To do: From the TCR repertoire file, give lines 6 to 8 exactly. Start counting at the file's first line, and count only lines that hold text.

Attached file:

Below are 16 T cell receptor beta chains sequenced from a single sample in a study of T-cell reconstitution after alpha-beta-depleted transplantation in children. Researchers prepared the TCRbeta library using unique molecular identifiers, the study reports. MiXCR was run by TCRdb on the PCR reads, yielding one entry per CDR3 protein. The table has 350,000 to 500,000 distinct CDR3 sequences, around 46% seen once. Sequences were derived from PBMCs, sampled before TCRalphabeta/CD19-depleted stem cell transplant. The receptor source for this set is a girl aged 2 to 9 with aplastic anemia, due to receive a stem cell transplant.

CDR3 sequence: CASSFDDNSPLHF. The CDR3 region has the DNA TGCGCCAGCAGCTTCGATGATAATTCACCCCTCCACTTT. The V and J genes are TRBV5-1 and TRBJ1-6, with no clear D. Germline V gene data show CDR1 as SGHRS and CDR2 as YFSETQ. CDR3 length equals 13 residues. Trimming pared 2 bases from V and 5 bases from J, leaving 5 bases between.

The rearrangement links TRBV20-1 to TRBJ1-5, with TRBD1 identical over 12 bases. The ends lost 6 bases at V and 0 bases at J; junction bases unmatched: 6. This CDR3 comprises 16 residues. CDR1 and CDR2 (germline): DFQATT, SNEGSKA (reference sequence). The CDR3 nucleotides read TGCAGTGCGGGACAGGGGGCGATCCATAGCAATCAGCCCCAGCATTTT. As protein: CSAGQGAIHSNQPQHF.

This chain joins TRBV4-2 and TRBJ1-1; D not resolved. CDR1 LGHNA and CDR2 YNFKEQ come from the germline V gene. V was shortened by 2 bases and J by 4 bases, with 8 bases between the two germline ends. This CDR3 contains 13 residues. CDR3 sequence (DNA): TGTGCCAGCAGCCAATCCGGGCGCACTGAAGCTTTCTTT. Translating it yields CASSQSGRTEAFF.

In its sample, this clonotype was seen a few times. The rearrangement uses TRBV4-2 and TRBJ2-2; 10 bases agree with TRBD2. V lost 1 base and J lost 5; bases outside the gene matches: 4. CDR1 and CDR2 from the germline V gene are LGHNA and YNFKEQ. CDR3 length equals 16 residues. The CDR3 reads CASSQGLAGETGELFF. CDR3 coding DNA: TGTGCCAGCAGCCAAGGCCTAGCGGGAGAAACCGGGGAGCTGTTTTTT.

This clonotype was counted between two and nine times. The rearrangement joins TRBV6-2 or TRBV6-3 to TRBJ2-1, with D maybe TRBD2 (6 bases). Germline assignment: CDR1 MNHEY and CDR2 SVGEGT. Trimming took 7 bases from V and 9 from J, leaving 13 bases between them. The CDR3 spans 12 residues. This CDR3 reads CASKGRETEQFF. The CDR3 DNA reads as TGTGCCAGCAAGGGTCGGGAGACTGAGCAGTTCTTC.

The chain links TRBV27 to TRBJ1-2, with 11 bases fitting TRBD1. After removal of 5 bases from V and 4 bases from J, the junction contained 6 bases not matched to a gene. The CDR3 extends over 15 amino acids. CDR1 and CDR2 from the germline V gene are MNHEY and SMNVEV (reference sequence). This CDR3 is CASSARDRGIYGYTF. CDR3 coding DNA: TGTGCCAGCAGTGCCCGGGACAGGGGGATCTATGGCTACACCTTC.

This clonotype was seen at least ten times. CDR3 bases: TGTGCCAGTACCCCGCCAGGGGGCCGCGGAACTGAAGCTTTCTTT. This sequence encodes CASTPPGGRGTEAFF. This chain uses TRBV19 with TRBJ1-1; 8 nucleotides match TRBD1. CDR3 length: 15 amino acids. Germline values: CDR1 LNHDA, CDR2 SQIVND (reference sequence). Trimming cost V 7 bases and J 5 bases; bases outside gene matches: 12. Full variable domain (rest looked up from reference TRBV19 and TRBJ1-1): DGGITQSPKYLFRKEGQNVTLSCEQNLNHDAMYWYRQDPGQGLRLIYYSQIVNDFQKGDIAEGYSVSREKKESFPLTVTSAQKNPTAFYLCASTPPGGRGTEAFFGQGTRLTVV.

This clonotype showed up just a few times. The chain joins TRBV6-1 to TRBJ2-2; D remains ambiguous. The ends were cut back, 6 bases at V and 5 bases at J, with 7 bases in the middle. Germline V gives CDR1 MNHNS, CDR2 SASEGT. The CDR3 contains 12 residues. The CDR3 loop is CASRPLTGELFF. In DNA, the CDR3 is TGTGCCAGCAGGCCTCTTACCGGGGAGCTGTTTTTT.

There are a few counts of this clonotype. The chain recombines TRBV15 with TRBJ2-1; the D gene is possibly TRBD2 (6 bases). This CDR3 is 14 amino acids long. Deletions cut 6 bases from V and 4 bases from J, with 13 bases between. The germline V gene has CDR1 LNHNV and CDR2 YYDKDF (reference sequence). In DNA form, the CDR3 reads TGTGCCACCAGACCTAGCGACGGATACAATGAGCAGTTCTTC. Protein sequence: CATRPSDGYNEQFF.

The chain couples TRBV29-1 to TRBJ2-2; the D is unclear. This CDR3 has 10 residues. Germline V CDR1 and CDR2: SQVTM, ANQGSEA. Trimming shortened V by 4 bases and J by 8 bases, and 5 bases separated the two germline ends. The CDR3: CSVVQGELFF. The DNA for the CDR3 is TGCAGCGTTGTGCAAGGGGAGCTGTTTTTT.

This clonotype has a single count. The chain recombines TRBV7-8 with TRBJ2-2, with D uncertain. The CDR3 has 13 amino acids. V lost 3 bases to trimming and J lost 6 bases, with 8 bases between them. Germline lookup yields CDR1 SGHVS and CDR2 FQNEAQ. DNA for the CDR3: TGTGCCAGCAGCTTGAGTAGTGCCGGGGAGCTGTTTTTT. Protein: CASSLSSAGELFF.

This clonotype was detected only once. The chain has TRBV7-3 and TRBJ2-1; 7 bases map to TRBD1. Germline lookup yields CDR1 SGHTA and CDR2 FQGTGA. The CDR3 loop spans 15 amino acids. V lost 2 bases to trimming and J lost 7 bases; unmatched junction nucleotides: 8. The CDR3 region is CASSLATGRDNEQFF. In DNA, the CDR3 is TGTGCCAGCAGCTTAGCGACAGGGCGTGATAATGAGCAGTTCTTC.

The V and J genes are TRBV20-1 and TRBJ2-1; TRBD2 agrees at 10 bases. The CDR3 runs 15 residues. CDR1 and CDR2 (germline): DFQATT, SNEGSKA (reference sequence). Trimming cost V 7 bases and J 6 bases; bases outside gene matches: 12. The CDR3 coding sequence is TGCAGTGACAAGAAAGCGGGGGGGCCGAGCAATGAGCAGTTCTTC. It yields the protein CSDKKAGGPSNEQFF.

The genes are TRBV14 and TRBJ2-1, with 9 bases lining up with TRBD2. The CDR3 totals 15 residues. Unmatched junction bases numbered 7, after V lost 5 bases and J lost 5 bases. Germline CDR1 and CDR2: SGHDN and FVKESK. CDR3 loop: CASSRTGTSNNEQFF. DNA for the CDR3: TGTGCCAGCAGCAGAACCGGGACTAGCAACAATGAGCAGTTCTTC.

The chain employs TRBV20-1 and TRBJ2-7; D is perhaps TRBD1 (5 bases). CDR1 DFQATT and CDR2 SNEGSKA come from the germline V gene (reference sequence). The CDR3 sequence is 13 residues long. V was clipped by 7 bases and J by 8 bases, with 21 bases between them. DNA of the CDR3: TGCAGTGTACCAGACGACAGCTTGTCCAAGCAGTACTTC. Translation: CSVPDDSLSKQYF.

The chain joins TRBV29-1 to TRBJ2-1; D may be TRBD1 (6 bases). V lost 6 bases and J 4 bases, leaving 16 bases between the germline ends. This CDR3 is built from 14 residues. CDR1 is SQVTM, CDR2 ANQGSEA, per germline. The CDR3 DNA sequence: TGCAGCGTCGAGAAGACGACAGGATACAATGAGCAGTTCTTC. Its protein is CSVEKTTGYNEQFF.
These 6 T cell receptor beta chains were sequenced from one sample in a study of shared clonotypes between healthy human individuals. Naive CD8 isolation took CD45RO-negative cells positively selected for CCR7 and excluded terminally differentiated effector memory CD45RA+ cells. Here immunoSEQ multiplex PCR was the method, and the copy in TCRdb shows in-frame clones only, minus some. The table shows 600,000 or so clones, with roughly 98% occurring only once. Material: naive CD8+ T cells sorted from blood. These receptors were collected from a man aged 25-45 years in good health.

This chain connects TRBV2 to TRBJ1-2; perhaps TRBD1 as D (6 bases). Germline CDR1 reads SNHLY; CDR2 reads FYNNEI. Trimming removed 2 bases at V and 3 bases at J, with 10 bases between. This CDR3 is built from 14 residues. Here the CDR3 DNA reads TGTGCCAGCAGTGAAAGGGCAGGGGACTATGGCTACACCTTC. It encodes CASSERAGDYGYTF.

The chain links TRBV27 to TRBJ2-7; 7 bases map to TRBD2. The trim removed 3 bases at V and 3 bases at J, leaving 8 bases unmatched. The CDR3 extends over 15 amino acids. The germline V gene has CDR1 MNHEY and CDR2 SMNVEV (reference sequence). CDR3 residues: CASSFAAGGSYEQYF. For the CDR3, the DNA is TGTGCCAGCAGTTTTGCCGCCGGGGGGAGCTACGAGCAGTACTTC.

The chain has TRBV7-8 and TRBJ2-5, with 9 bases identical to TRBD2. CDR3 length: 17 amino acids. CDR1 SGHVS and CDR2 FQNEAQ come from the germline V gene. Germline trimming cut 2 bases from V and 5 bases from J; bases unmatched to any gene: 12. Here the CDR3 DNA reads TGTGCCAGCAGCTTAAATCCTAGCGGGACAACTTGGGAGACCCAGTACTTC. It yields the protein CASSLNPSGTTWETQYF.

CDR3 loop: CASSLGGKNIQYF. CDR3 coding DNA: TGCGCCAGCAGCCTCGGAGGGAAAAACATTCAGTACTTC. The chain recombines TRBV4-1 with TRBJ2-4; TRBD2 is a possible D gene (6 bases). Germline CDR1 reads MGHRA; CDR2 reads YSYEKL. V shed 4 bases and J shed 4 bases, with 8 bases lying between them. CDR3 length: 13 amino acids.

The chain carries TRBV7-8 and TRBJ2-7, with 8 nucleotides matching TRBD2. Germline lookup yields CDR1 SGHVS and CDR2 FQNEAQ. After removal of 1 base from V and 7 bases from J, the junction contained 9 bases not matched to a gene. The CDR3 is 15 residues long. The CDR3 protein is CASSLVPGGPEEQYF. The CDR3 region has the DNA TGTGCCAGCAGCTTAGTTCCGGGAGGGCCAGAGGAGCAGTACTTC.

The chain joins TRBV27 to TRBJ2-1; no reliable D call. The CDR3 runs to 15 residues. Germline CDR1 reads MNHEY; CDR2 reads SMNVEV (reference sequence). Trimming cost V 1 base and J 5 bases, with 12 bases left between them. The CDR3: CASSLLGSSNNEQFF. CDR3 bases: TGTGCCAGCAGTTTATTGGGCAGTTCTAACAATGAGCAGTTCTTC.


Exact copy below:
This clonotype was counted between two and nine times. The rearrangement joins TRBV6-2 or TRBV6-3 to TRBJ2-1, with D maybe TRBD2 (6 bases). Germline assignment: CDR1 MNHEY and CDR2 SVGEGT. Trimming took 7 bases from V and 9 from J, leaving 13 bases between them. The CDR3 spans 12 residues. This CDR3 reads CASKGRETEQFF. The CDR3 DNA reads as TGTGCCAGCAAGGGTCGGGAGACTGAGCAGTTCTTC.

The chain links TRBV27 to TRBJ1-2, with 11 bases fitting TRBD1. After removal of 5 bases from V and 4 bases from J, the junction contained 6 bases not matched to a gene. The CDR3 extends over 15 amino acids. CDR1 and CDR2 from the germline V gene are MNHEY and SMNVEV (reference sequence). This CDR3 is CASSARDRGIYGYTF. CDR3 coding DNA: TGTGCCAGCAGTGCCCGGGACAGGGGGATCTATGGCTACACCTTC.

This clonotype was seen at least ten times. CDR3 bases: TGTGCCAGTACCCCGCCAGGGGGCCGCGGAACTGAAGCTTTCTTT. This sequence encodes CASTPPGGRGTEAFF. This chain uses TRBV19 with TRBJ1-1; 8 nucleotides match TRBD1. CDR3 length: 15 amino acids. Germline values: CDR1 LNHDA, CDR2 SQIVND (reference sequence). Trimming cost V 7 bases and J 5 bases; bases outside gene matches: 12. Full variable domain (rest looked up from reference TRBV19 and TRBJ1-1): DGGITQSPKYLFRKEGQNVTLSCEQNLNHDAMYWYRQDPGQGLRLIYYSQIVNDFQKGDIAEGYSVSREKKESFPLTVTSAQKNPTAFYLCASTPPGGRGTEAFFGQGTRLTVV.